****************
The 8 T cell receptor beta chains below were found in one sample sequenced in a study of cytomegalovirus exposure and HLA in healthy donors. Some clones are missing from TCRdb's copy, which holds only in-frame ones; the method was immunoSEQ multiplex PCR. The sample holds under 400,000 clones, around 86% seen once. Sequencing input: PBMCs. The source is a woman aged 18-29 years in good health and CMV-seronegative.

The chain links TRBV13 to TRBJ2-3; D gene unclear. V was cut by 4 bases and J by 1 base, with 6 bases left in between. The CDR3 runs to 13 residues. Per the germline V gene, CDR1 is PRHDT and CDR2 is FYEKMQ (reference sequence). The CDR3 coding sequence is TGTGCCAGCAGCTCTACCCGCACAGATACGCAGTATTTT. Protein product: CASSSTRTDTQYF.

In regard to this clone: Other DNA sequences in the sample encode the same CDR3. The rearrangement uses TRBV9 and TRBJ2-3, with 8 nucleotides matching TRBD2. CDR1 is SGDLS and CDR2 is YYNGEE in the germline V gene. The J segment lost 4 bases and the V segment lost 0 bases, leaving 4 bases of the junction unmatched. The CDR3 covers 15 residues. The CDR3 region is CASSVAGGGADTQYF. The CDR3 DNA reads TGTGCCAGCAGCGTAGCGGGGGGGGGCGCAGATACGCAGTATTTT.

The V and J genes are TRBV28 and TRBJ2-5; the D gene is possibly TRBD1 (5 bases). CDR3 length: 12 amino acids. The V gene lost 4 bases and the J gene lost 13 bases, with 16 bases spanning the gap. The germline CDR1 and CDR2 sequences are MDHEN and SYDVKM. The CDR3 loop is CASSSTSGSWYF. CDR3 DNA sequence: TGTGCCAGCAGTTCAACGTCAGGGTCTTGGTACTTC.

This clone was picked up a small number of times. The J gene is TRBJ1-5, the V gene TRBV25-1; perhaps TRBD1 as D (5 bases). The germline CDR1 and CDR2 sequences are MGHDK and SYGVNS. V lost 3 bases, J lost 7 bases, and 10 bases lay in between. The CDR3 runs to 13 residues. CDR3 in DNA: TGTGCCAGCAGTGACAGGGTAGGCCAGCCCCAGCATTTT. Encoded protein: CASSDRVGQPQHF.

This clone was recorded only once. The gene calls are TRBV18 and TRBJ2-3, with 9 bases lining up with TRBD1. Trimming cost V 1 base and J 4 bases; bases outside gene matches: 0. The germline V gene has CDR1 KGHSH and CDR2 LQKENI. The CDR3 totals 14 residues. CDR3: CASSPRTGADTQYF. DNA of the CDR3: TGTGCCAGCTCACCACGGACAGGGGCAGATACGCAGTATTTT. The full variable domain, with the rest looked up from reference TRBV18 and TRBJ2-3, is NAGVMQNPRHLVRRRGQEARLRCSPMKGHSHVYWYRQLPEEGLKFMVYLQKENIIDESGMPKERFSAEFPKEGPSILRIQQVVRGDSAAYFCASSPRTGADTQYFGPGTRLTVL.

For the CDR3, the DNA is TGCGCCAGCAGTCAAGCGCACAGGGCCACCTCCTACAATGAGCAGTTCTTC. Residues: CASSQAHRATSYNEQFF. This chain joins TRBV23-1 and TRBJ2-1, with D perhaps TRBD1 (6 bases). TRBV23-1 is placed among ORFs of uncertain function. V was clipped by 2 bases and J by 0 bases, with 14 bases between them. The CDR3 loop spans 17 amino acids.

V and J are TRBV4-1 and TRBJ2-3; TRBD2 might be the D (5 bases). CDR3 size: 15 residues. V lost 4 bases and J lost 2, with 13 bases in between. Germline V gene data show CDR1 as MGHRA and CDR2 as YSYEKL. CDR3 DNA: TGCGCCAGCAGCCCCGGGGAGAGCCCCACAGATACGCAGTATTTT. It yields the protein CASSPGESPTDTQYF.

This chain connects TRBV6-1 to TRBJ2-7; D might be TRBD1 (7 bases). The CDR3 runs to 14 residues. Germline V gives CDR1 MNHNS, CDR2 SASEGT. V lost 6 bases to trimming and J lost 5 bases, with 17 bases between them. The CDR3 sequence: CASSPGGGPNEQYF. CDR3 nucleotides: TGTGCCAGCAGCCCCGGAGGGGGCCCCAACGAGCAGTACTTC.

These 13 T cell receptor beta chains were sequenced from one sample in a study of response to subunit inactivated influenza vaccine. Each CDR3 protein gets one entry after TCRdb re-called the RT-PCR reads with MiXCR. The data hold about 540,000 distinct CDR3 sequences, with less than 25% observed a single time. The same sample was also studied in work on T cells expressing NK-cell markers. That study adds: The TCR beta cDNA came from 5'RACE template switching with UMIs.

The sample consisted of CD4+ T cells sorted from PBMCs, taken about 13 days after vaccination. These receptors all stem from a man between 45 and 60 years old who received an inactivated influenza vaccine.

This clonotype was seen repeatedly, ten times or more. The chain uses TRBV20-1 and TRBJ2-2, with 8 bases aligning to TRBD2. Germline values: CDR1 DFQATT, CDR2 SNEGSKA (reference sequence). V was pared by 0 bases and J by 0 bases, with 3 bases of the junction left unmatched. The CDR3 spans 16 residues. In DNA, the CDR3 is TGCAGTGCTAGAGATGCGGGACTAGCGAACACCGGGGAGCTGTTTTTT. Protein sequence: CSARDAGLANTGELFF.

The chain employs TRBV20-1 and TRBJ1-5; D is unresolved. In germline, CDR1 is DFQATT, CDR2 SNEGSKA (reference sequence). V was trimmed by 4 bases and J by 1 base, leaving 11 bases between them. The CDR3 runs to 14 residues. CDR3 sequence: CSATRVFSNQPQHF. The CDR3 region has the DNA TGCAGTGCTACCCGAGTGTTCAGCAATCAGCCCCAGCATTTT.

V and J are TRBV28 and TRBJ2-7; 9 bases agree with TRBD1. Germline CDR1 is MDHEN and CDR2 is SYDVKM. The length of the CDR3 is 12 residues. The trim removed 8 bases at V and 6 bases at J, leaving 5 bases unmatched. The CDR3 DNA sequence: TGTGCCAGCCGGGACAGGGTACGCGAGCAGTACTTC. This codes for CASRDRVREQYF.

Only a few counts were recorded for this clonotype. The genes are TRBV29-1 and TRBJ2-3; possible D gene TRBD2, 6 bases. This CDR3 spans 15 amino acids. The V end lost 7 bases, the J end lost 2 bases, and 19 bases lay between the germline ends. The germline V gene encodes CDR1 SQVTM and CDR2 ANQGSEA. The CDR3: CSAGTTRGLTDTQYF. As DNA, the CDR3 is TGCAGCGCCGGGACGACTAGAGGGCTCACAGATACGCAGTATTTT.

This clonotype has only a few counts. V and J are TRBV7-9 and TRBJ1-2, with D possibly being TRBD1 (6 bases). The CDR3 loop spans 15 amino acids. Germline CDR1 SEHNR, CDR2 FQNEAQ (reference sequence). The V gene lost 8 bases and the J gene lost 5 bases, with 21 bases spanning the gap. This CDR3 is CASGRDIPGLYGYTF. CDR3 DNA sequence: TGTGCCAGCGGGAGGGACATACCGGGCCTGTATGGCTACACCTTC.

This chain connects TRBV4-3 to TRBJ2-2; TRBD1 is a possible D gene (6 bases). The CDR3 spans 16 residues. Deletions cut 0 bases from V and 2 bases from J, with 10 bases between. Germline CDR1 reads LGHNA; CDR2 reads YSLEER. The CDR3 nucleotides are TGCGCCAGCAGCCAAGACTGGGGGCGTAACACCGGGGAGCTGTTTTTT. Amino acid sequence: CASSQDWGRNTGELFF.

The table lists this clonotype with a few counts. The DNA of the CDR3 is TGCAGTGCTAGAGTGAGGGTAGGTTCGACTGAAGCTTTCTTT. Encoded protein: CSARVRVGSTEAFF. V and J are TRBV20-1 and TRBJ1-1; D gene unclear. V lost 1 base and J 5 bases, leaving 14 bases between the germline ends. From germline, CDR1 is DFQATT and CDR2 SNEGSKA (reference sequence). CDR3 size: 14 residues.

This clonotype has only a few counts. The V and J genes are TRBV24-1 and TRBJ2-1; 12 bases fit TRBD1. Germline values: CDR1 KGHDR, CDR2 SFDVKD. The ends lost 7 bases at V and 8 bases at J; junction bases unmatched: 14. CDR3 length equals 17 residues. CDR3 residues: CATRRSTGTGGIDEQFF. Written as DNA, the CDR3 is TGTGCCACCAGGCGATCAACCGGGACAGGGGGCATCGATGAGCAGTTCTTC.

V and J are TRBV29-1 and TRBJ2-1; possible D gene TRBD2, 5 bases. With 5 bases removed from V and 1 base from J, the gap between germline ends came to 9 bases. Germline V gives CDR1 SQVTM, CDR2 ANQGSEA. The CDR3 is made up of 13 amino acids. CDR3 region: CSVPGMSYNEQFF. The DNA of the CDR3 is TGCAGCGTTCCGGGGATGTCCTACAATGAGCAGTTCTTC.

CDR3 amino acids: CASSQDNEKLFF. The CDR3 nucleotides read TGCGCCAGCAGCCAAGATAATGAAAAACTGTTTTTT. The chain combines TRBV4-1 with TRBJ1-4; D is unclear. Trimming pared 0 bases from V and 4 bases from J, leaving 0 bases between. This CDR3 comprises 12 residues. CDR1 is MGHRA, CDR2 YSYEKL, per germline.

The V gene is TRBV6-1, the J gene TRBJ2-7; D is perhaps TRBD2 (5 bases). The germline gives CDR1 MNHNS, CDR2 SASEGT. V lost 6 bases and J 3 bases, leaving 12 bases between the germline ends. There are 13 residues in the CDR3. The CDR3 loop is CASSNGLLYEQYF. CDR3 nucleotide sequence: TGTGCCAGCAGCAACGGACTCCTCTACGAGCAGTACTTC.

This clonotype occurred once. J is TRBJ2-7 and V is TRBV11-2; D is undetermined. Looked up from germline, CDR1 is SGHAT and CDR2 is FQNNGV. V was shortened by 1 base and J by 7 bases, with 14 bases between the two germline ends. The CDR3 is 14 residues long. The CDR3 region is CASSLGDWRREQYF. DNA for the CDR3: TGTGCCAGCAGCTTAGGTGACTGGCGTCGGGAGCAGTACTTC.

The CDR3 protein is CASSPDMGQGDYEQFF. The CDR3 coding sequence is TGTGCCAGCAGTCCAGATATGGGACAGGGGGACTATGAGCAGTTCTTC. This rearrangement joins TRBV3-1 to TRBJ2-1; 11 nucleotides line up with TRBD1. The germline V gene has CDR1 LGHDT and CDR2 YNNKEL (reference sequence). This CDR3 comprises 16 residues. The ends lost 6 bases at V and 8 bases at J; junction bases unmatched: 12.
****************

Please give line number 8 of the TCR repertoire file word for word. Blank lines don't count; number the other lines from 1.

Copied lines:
V and J are TRBV4-1 and TRBJ2-3; TRBD2 might be the D (5 bases). CDR3 size: 15 residues. V lost 4 bases and J lost 2, with 13 bases in between. Germline V gene data show CDR1 as MGHRA and CDR2 as YSYEKL. CDR3 DNA: TGCGCCAGCAGCCCCGGGGAGAGCCCCACAGATACGCAGTATTTT. It yields the protein CASSPGESPTDTQYF.